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Nanotechnology & Society: Current and Emerging Ethical Issues PDF

314 Pages·2009·2.257 MB·English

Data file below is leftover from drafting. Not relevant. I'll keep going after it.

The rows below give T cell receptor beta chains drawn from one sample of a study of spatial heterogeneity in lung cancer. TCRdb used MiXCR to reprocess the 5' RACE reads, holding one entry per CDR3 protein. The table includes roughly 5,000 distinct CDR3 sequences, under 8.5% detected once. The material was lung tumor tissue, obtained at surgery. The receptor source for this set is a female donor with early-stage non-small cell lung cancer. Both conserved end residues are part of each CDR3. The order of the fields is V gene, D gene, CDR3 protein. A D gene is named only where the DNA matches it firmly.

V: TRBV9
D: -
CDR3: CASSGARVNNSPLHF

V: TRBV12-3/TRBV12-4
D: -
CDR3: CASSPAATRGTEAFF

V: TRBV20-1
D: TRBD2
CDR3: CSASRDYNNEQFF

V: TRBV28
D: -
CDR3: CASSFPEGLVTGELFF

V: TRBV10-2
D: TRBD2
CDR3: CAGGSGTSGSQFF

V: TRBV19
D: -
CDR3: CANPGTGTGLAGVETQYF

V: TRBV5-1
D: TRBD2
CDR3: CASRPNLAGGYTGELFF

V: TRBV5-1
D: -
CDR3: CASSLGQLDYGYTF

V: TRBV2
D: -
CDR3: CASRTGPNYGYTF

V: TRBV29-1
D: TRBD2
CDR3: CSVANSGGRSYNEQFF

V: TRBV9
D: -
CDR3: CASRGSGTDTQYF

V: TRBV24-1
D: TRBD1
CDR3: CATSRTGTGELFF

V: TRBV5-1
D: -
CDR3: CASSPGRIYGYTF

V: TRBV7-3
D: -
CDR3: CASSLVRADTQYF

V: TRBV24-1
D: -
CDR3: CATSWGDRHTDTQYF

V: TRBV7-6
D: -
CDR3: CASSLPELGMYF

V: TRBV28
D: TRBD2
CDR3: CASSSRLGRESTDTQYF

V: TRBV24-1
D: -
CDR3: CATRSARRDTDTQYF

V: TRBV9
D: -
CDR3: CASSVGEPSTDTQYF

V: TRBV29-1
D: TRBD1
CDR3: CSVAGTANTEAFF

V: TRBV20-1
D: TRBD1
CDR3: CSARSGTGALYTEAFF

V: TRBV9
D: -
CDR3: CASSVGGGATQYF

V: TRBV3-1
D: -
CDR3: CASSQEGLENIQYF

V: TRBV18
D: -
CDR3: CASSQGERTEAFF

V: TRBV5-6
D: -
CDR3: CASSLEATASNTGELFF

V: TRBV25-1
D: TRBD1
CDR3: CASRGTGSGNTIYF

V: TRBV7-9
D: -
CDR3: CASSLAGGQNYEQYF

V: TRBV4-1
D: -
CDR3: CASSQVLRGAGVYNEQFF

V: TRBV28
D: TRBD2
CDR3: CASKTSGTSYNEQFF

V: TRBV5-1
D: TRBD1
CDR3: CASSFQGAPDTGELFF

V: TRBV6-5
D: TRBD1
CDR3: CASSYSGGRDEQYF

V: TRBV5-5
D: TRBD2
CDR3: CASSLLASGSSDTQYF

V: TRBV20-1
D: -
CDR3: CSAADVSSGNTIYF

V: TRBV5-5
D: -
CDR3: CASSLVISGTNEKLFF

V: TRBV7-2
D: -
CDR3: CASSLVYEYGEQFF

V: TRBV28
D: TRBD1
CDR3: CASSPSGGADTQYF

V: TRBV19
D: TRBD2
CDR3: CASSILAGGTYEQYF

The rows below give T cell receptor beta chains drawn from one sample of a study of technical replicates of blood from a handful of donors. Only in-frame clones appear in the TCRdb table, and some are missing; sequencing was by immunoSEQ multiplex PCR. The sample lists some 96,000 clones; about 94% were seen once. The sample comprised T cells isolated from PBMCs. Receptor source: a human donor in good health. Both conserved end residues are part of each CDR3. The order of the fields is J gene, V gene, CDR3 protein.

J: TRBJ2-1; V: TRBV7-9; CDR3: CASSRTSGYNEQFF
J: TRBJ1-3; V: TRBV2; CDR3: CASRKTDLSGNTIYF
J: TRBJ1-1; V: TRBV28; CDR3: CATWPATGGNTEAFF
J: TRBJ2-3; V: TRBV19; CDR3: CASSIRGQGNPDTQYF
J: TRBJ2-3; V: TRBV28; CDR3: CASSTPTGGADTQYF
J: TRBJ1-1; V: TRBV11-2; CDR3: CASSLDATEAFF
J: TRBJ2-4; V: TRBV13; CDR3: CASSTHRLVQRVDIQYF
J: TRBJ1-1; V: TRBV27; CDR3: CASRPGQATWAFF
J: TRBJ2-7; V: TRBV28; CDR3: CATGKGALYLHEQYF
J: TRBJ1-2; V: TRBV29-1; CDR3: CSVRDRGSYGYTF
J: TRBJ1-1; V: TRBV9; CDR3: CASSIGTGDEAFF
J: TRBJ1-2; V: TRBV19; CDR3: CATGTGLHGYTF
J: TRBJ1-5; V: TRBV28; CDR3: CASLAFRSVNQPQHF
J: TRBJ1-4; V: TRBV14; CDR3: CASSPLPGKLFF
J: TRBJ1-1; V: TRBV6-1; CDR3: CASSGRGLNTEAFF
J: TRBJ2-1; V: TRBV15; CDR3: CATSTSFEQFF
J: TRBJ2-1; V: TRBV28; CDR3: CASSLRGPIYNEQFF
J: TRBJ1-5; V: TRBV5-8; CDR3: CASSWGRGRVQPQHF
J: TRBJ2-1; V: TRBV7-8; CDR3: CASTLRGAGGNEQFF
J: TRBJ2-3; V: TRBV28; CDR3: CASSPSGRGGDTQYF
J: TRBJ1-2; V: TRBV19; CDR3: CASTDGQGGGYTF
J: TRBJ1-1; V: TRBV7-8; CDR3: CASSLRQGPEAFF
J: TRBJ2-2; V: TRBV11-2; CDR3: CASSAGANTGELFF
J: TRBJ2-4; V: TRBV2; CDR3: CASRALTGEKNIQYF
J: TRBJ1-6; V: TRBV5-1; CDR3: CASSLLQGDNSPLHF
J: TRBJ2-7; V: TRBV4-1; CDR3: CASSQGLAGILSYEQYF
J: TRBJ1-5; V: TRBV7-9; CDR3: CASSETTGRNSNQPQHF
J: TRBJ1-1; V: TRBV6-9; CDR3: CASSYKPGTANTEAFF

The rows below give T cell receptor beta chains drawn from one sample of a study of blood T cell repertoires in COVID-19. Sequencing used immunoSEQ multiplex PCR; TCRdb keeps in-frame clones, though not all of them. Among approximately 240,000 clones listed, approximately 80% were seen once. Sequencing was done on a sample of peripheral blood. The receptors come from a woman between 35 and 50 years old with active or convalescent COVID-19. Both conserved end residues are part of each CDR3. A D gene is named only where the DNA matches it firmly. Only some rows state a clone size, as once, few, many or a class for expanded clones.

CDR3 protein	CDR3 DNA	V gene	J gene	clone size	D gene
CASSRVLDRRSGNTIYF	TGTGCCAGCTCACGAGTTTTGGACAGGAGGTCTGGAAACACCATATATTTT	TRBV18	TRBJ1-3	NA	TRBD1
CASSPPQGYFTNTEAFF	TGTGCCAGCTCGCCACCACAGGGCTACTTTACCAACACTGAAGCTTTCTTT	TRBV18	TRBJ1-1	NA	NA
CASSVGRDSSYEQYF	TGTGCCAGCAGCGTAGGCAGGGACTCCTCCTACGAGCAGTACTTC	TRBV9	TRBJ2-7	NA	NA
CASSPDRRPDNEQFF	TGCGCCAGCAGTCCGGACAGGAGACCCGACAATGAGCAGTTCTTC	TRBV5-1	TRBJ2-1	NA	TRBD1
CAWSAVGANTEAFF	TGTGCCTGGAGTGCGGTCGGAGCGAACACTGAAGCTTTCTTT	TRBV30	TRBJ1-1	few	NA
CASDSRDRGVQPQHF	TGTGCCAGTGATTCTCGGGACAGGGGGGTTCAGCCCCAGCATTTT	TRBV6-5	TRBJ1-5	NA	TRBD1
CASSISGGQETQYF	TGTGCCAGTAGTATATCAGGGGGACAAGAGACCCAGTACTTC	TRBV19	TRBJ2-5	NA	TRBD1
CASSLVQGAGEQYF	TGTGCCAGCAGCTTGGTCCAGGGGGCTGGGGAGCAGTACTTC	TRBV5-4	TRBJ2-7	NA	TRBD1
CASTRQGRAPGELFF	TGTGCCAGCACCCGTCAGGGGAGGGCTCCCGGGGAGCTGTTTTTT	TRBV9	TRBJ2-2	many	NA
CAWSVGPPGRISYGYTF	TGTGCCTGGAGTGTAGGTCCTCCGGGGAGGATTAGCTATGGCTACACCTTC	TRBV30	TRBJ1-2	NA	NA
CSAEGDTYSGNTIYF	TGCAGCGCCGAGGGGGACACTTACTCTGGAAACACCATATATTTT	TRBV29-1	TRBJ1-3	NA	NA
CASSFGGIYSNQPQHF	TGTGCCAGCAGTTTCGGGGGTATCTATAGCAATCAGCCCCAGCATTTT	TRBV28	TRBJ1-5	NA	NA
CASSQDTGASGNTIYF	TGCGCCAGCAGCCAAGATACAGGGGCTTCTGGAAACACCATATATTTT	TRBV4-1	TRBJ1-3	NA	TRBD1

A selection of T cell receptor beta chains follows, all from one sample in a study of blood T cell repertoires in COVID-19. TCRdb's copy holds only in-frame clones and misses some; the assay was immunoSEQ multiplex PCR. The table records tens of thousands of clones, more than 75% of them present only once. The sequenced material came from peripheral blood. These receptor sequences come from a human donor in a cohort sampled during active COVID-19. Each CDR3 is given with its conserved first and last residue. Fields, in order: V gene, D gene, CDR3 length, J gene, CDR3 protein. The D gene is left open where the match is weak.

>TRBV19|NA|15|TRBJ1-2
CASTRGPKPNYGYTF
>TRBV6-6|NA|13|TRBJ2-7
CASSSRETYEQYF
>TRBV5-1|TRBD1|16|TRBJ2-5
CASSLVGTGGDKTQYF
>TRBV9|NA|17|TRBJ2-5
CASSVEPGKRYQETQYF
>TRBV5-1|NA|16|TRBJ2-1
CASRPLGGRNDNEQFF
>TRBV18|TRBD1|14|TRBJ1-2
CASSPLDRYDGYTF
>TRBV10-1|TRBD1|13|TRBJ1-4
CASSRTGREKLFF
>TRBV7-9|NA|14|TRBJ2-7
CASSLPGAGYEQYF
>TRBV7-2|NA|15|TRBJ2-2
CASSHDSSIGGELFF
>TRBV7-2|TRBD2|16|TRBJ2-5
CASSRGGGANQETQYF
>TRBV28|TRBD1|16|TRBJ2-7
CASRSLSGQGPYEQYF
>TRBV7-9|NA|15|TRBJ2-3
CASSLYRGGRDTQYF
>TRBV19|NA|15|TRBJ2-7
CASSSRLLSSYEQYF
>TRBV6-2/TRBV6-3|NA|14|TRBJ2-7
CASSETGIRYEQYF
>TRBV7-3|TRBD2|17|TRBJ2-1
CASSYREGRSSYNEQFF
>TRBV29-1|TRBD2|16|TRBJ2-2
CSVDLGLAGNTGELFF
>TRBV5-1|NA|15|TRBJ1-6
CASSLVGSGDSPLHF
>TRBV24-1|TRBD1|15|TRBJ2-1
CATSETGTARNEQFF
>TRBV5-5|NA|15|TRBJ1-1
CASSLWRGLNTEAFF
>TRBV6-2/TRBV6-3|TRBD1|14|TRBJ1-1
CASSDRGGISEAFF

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Nanotechnology & Society Current and Emerging Ethical Issues Fritz Allhoff (cid:127) Patrick Lin Editors Nanotechnology & Society Current and Emerging Ethical Issues Editors: Fritz Allhoff Patrick Lin Western Michigan University California Polytechnic State University Kalamazoo San Luis Obispo USA USA ISBN: 978-1-4020-9385-2 (PB) ISBN: 978-1-4020-6208-7 (HB) e-ISBN: 978-1-4020-6209-4 Library of Congress Control Number: 2007940885 © 2009 Springer Science + Business Media B.V. No part of this work may be reproduced, stored in a retrieval system, or transmitted in any form or by any means, electronic, mechanical, photocopying, microfilming, recording or otherwise, without written p ermission from the Publisher, with the exception of any material supplied specifically for the purpose of being entered and executed on a computer system, for exclusive use by the purchaser of the work. Printed on acid-free paper 9 8 7 6 5 4 3 2 1 springer.com Dedication This volume is dedicated to our families and to our many possible futures. We are indebted to many others, including but not limited to: Western Michigan University, Cal Poly (San Luis Obispo), Fritz Schmuhl, Charles Erkelens, Natalie Rieborn, Rafael Capurro, Brenna Robertson, and all of our esteemed colleagues who have contributed papers to this anthology. Special thanks goes to Marcus Adams for his extensive copy-editing help. This material is also partly based upon work supported by the US National Science Foundation under Grant No. 0620694 and 0621021. Any opinions, findings, and conclusions or recommendations expressed in this material are those of the authors and do not necessarily reflect the views of the National Science Foundation. Contents Foreword. . . . . . . . . . . . . . . . . . . . . . . . . . . . . . . . . . . . . . . . . . . . . . . . . . . . . ix Biosketches . . . . . . . . . . . . . . . . . . . . . . . . . . . . . . . . . . . . . . . . . . . . . . . . . . . xv Introduction . . . . . . . . . . . . . . . . . . . . . . . . . . . . . . . . . . . . . . . . . . . . . . . . . . xxi Part I Foundational Issues 1 On the Autonomy and Justifi cation of Nanoethics . . . . . . . . . . . . . . . . 3 Fritz Allhoff 2 The Presumptive Case for Nanotechnology. . . . . . . . . . . . . . . . . . . . . . 39 Paul B. Thompson 3 The Bearable Newness of Nanoscience, or: How Not to Get Regulated Out of Business. . . . . . . . . . . . . . . . . . . . . . . . . . . . . . . . . . . . 55 Arthur Zucker Part II Risk and Regulation 4 Ethics, Risk, and Nanotechnology: Responsible Approaches to Dealing with Risk. . . . . . . . . . . . . . . . . . . . . . . . . . . . . . . . . . . . . . . . . 75 Commission de l’Éthique de la Science et de la Technologie 5 Intuitive Toxicology: The Public Perception of Nanoscience. . . . . . . . 91 David M. Berube 6 Environmental Holism and Nanotechnology. . . . . . . . . . . . . . . . . . . . . 109 Thomas M. Powers Part III Industry and Policy 7 Nanotechnology’s Future: Considerations for the Professional . . . . . . . 127 Ashley Shew vii viii Contents 8 The Tangled Web of Tiny Things: Privacy Implications of Nano-electronics . . . . . . . . . . . . . . . . . . . . . . . . . . . . . . . . . . . . . . . . 147 Jeroen van den Hoven 9 Carbon Nanotube Patent Thickets. . . . . . . . . . . . . . . . . . . . . . . . . . . . 163 Drew L. Harris Part IV The Human Condition 10 Ethical Aspects of Nanomedicine: A Condensed Version of the EGE Opinion 21. . . . . . . . . . . . . . . . . . . . . . . . . . . . . . . . . . . . . . 187 European Group on Ethics 11 Emerging Issues in Nanomedicine and Ethics. . . . . . . . . . . . . . . . . . . 207 Raj Bawa and Summer Johnson 12 Nanoscience, Nanoscientists, and Controversy. . . . . . . . . . . . . . . . . . 225 Jason Scott Robert Part V Global Issues 13 Nanotechnology and the Poor: Opportunities and Risks for Developing Countries. . . . . . . . . . . . . . . . . . . . . . . . . . . . . . . . . . . . 243 Todd F. Barker, Leili Fatehi, Michael T. Lesnick, Timothy J. Mealey, and Rex R. Raimond 14 Cultural Diversity in Nanotechnology Ethics . . . . . . . . . . . . . . . . . . . 265 Joachim Schummer 15 Transnational Nanotechnology Governance: A Comparison of the US and China. . . . . . . . . . . . . . . . . . . . . . . . . . . 281 Evan S. Michelson and David Rejeski Foreword: The Double Language of Science, and Why It Is So Difficult to Have a Proper Public Debate about the Nanotechnology Program Jean-Pierre Dupuy The promoters of nanosciences and nanotechnologies are numerous, powerful and influential: scientists and engineers enthused by the prospect of fabulous breakthroughs; industrialists attracted by the hope of gigantic markets; governments of nations and regions of the globe terrified at the idea of losing an industrial, economic and military race in which the stakes are not only jobs and growth, but also the defense capacities of tomorrow; and, finally, the representatives of that vast and anonymous collective entity made up of everyone who is rushing blindly to find technological solutions to the unin- tended and undesirable effects produced by technology itself. It is therefore hardly surprising that the benefits for humanity of the scientific and technical revolution now underway are everywhere praised in giddily hyperbolic terms. A rhetorical record has probably been set by the National Science Foundation 2002 report, whose full title is “Converging Technologies for Improving Human Performances.” It foresees nothing less than the unification of sciences and technolo- gies, pacific and mutually advantageous interaction between human beings and intel- ligent machines, the disappearance of all obstacles to generalized communication and notably those resulting from the diversity of languages, access to inexhaustible sources of energy, and the end to worries about environmental destruction. The report speculates that “the twenty-first century could end in world peace, universal prosper- ity, and evolution to a higher level of compassion and accomplishment”; and that humanity may eventually “become like a single, distributed and interconnected ‘brain’ based in new core pathways of society” (Roco and Bainbridge, 2002) A few grassroots researchers are lucid enough to realize that, by going too far in lauding the “fabulous” consequences of the revolution underway, one may end up provoking equally exaggerated criticisms bent on nipping it in the bud. If one takes Eric Drexler’s program seriously, then one cannot help being frightened by the unprecedented risks it would entail. The success of Michael Crichton’s novel Prey has made all America aware of the risk of gray goo, also called global ecophagy: the risk that a programming accident could spawn an uncontrolled replication of the nanoma- chines dear to one of the most (in)famous founders of the nanotechnological program. The biosphere would then be partly or wholly destroyed as the nano-engines in ques- tion consume the carbon needed for their self-reproduction. This risk can only frighten those who truly believe such machines are possible. Those who do not share this belief will dismiss the pseudo-risk with a shrug of the shoulders. ix x J.-P. Dupuy Many scientists would agree with the director of the NanoBio project, a show- case for French nanobiotechnology, who wrote to her troops: “I do not think a normal scientist could identify with Drexler’s visions” (Françoise Charbit, private conver- sation). A tiny minority of researchers, however, admit to having been much influenced by Drexler’s book, Engines of Creation. The truth is that the scientific community uses a double language, just as it has so often done in the past. When scientists need to sell their product, grandiose vistas are conjured up to beguile the politicians who hold the pursestrings. But when the com- motion attracts the attention of critics who raise the question of risks, the same scien- tists beat a hasty retreat, emphasizing the exceedingly modest nature of their research. First we are told that the genome contains the very essence of every living creature; then we hear that DNA is just a molecule like any other—why, it is not even alive! Thanks to GMOs, it is claimed, the problem of world hunger will at last be solved once and for all; then it turns out that humanity has been improving its food supply through genetic engineering ever since the Neolithic. Nanobiotechnologies will give us miracle cures for cancer and AIDS, but there’s nothing new there either—it is just more of what medicine has been doing right along. By resorting to this kind of double language, scientists elude the responsibilities incumbent upon them. “Science does not think,” Heidegger (1977) said. He obviously did not mean that scientists are all thick-headed. The thesis is that science is constitutively inca- pable of undertaking the type of self-reflection that characterizes all responsible human activity. The debate over nanotechnologies, already intense in the US but still at an embryonic stage in Europe, and especially in my country, France, has every likelihood of degenerating into utter confusion. Reflection will soon be nearly impossible, if indeed that is not already the case. Insofar as it is not yet too late, I would like to make a few suggestions. First, it would be best not to get bogged down in cost-benefit analysis, the calculation of risks or the (very European) tendency to invoke the “precautionary principle.” Not that the development of nanotechnologies is without danger! But the danger is of a sort that conventional methods are powerless to apprehend. Multiplying potential damages by subjective probabilities is an approach ill-suited to assessing the effects of what the technology’s most enthusiastic advocates herald as a “change in civilization.” The essential question is the following one: how has technoscience become an activity so “risky” that, according to some leading scientists, it now represents the principal threat to the survival of humanity?1 Philosophers answer this question by saying that Descartes’s dream—“to become the master and possessor of nature2”— 1 See the much noticed and discussed warning from one of the most brilliant American computer scientists, Bill Joy, published in the very “hip” magazine Wired under the eloquent headline: “Why the future doesn’t need us” (April 2000). Also see the book by the royal British astronomer Sir Martin Rees, Our Final Hour. A Scientist’s Warning: How Terror, Error, and Environmental Disaster Threaten Humankind’s Future in this Century—on Earth and Beyond (New York, Basic Books, 2003). 2 René Descartes, Discourse on Method, John Veitch (trans.) (London: Orion Publishing, 1992 [1637]), VI. Foreword xi has gone wrong. They say it is high time we go back and try to “master mastery.” These philosophers do not get it. They have not understood that the technoscience expected to emerge from the generalized “convergence” of disciplines aims pre- cisely at non-mastery. The engineer of tomorrow will not be a sorcerer’s apprentice out of negligence or incompetence, but as a matter of method. He will design complex structures and endow them with the capacity to self-organize, and he will seek to find out what they can do, by exploring the landscape of their functional properties—a “bottom-up” approach. He will be as much an explorer and an experi- menter as a maker. His successes will depend more on his own creations’ surprising him than on their conforming to a pre-established set of criteria. Disciplines such as artificial life, genetic algorithms, robotics and distributed artificial intelligence already correspond to this scheme. Moreover, since the scientist will increasingly be someone who explores the properties of his own inventions rather than discovering an independent reality (let us say the artificial intelligence expert rather than the neurophysiologist), the roles of the engineer and the scientist will tend to merge. A grouping of European research centers has adopted the name Nano2Life, which stands for “Bringing Nanotechnologies to Life.” The ambivalence of the expression is a prize example of the double language which I denounced earlier. It can mean, in a modest attitude of retreat, “Bringing nanotechnologies into existence,” or else “Bringing nanotechnologies closer to the life sciences.” But it is impossible not to hear an echo of the demiurgic project of using technology to manufacture life. And the person who wants to manufacture—in fact, to create—life must have the ambition of replicating its essential capacity, which is that of creating in its turn the radically new. Today the nanotechnology lobby is afraid. It fears that its public relations opera- tion may culminate in an even more resounding failure than what was witnessed with genetic engineering. And yet, at the 1975 Asilomar conference, things had gotten off to a good start. The scientific community managed to obtain the exclu- sive right to regulate the field. Thirty years later, the disaster has been consum- mated. The public, especially in Europe, sees the smallest biotechnological accomplishment as a monstrosity. Aware of the danger, nanotechnologists look to “communication strategies” for a solution: calming things down, reassuring, estab- lishing “acceptability.” There is something indecent about this ad-biz vocabulary on the lips of scientists. What is to be done? It would be naive to believe in the possibility of a moratorium, or even, in the short term, a legislative or regulatory framework, which, in any event, would have to be worldwide. Such an approach would not stand a chance given the forces and dynamics in play. The best we can hope for is to accompany at the same pace and if possible to anticipate the onward march of nanotechnologies with impact studies and a permanent scrutiny no less interdisciplinary than the nanosciences themselves. A sort of real-time reflection on scientific and techno- logical change would be a first in the history of humanity. The acceleration of the phenomena at issue would seem to make it inevitable. Science, in any case, can no longer evade its responsibility. This obviously does not mean science should be given a monopoly on decision-making power. Few scientists desire this. What it does mean is that science must be forced to abandon xii J.P. Dupuy its splendid isolation from the affairs of the community. The question of the respon- sibility of science has become much too serious for the debate to be left to scientists alone. The responsibility for decision must necessarily be shared. Yet that is precisely what scientists, as they are trained and organized at present, do not want. They are much happier hiding behind the myth of scientific neutrality: let them go on working to expand knowledge undisturbed, and society can decide where to take things from there. If this kind of talk ever had the slightest relevance, it is unacceptable now. The conditions of possibility for an articulation and division of responsibilities between science and society are not met anywhere today. One of these conditions, the most important perhaps, would call for a mental revolution from both partners. As French physicist Jean-Marc Lévy-Leblond neatly puts it, science needs to be “cultured” (Lévy-Leblond, 1997). To understand science is quite a different thing from keeping abreast of it. The inadequacy of the scientific programs that the mass media offer the public results, incidentally, from the confusion between scientific information and scientific culture. Clearly, the way science is taught at both the high school and university levels must be completely rethought. Adding the history and philosophy of science to the curriculum is a must, but it is far from enough: reflection upon science must be part and parcel of a scientist’s training. From this standpoint, most scientists are no more cultivated than the man in the street. The reason for this is the specialization of the scientific profession. Max Weber (1989) already grasped this back in the early years of the twentieth century. In his 1917 lecture, Wissenschaft als Beruf, he pronounced these chilling words: In our time, the internal situation, in contrast to the organization of science as a vocation, is first of all conditioned by the facts that science has entered a phase of specialization pre- viously unknown and that this will forever remain the case. Not only externally, but inwardly, matters stand at a point where the individual can acquire the sure consciousness of achieving something truly perfect in the field of science only in case he is a strict special- ist. […] Only by strict specialization can the scientific worker become fully conscious, for once and perhaps never again in his lifetime, that he has achieved something that will endure. A really definitive and worthwhile achievement is nowadays always a specialized achievement. Therefore, anyone who lacks the capacity to put on blinders, so to speak, […] may as well stay away from science. He will never have what one may call the “personal experience” of science. Despite their brio, it must be hoped that Max Weber’s analyses will be contradicted by future developments. Scientists with blinders are precisely what our societies can no longer afford to train, maintain and protect. Our survival hangs in the balance. We need “reflexive” scientists: less naive with respect to the ideological dross enveloping their research programs; but also more conscious of the fact that the science they do rests ineluctably upon a series of metaphysical decisions. That said, the nanoethics volume that follows this foreword makes important early steps in overcoming the obstacles in integrating science with our culture. It offers the latest thinking in the field by several leading scholars and organizations worldwide, such as Joachim Schummer, Jeroen van den Hoven, Woodrow Wilson International Center for Scholars, Meridian Institute, European Group on Ethics in Science and New Technologies, and others.